Beetroots, commonly known as beets, are versatile and nutritious root vegetables that belong to the Amaranthaceae family. Both the roots and the leaves of the beet plant are edible, offering a range of culinary uses. Here's a comprehensive overview of beetroots:

This is April’s product of the month.

Here are some key points:

  1. Botanical Information:
    • Scientific Name: Beta vulgaris
    • Family: Amaranthaceae
    • Genus: Beta
  2. Varieties:
    • Beetroots come in various varieties, each with its own characteristics. Common types include red beets, golden beets, and Chioggia beets (with red and white rings).
  3. Cultivation:
    • Beets are biennial plants but are typically grown as annuals for their roots.
    • They prefer well-drained, loose soil and can be cultivated in cool climates.
    • Beets are suitable for both home gardens and commercial farming.
  4. Characteristics:
    • The edible part of the beet is the fleshy, bulbous root, which is usually a vibrant red or purple color, although other colors like golden and white are also available.
    • Beet leaves, known as beet greens, are green and can be cooked or used in salads.
  5. Nutritional Content:
    • Beetroots are low in calories and high in essential nutrients.
    • They are a good source of fiber, folate, manganese, potassium, and vitamin C.
    • Betanin, the pigment responsible for the red color in beets, is a powerful antioxidant.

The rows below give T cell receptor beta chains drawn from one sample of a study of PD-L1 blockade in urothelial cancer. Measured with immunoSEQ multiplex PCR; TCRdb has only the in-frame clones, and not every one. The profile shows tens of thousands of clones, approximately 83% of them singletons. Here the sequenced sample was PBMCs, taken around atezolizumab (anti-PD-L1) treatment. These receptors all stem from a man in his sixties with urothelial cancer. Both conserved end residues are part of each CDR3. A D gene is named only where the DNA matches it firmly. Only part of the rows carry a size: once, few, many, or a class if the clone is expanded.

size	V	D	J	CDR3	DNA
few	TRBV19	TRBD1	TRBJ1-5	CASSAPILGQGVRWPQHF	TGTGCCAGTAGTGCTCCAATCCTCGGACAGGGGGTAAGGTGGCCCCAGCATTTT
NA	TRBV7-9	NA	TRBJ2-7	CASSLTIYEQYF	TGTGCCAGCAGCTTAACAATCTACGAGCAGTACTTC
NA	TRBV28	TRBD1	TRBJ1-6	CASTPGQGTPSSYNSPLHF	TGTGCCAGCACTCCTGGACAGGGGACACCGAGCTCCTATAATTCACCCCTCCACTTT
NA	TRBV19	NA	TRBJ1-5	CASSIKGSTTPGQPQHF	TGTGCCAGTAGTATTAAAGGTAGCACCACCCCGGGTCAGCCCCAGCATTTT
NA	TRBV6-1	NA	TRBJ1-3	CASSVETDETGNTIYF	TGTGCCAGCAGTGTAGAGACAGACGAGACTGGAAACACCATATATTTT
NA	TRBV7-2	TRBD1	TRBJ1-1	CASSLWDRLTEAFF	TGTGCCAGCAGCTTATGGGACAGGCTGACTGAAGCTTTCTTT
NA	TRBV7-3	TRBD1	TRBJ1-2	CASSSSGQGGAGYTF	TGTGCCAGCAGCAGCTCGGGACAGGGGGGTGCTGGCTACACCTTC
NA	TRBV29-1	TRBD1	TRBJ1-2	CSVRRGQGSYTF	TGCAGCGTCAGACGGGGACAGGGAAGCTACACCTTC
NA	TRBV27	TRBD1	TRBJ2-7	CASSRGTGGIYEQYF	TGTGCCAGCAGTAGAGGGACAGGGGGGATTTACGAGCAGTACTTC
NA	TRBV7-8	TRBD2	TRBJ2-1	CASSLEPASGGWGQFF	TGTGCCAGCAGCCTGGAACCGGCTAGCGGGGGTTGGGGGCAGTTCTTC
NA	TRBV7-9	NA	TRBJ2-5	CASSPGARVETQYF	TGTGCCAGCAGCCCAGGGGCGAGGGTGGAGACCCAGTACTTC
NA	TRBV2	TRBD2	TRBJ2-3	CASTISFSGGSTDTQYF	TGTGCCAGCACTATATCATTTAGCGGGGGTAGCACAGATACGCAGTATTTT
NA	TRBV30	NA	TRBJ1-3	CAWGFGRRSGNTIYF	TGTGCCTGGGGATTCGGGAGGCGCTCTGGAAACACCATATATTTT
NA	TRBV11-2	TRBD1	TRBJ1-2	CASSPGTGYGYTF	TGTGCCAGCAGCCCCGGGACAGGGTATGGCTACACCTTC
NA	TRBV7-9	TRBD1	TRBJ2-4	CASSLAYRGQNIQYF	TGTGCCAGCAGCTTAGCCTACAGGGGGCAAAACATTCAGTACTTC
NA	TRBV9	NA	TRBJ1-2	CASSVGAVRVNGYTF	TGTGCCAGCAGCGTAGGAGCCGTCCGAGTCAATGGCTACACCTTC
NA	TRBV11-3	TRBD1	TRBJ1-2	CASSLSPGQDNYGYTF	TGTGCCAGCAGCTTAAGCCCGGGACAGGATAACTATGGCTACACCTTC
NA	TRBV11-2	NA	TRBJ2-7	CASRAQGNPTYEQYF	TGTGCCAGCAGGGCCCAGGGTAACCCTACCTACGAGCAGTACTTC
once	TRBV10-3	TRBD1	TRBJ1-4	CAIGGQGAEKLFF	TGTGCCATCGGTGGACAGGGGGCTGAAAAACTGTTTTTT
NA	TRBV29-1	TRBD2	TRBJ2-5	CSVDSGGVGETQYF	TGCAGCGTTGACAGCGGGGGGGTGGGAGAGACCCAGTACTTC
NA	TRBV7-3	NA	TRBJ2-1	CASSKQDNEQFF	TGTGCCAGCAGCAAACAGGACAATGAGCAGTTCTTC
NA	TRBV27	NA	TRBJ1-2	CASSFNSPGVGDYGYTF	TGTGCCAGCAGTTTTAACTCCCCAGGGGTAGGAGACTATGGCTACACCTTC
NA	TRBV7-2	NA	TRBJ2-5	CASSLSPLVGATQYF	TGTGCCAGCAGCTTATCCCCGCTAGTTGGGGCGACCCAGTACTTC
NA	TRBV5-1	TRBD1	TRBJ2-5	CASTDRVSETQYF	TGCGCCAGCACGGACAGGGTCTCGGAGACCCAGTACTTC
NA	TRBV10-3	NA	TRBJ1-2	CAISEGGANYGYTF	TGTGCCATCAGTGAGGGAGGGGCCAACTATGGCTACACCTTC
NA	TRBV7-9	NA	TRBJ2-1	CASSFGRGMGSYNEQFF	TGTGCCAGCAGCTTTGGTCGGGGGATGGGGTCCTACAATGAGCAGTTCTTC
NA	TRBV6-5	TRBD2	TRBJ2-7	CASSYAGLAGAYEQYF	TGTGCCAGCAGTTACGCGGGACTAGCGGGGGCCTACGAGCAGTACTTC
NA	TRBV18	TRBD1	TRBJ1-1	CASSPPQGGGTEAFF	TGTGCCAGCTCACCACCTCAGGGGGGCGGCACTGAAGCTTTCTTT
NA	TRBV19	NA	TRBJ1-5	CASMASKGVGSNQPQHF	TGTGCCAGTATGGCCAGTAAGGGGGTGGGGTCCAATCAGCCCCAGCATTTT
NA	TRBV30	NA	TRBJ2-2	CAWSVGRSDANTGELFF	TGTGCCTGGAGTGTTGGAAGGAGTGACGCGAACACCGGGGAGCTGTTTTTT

6. Health Benefits:
    • Beets have been associated with various health benefits, including improved blood pressure regulation, enhanced exercise performance (due to nitrates), and potential anti-inflammatory effects.
    • The fiber content in beets supports digestive health.
  7. Consumption:
    • Beetroots can be consumed in various ways, including raw, roasted, boiled, or pickled.
    • They are often used in salads, soups, and stews, and their sweet flavor can be enhanced when roasted or grilled.
    • Beetroot juice is popular for its vibrant color and potential health benefits.
  8. Harvesting:
    • Beetroots are typically ready for harvest 8-10 weeks after planting, depending on the variety.
    • They can be harvested when they reach a desirable size, usually around 1 to 3 inches in diameter.
  9. Storage:
    • Beetroots can be stored in the refrigerator for several weeks, especially if the leaves are removed.
    • Beet greens should be used soon after harvest or stored separately from the roots.
  10. Global Production:
    • Beetroots are grown in many countries with temperate climates.
    • Major producers include Russia, the United States, France, and Germany.
  11. Culinary Uses:
    • Beetroots are used in a variety of dishes, such as borscht (a traditional Eastern European soup), salads, and side dishes.
    • Pickled beets are a popular condiment, and beetroot powder is used as a natural food coloring.
  12. Allergies and Precautions:
    • Some individuals may experience beeturia, a condition where urine turns red or pink after consuming beets. This is generally harmless but may be alarming to some people.

Beetroots are not only delicious but also provide a colorful and nutritious addition to a balanced diet. Their versatility in the kitchen, coupled with potential health benefits, makes them a popular choice for many culinary applications.


Beet and cashew paste


3 beets, peeled and diced

2 cups of cashews soaked in water for 3 hours or overnight

4 tablespoons of olive oil


1 clove of garlic

Black pepper to taste


Preheat the oven to 200ºC.

Place the beets on a baking tray with a little water and roast for 45 minutes. Leave to cool.

Place all the ingredients in a food processor and blend until you have a uniform paste.

Store in a sealed container in the fridge.

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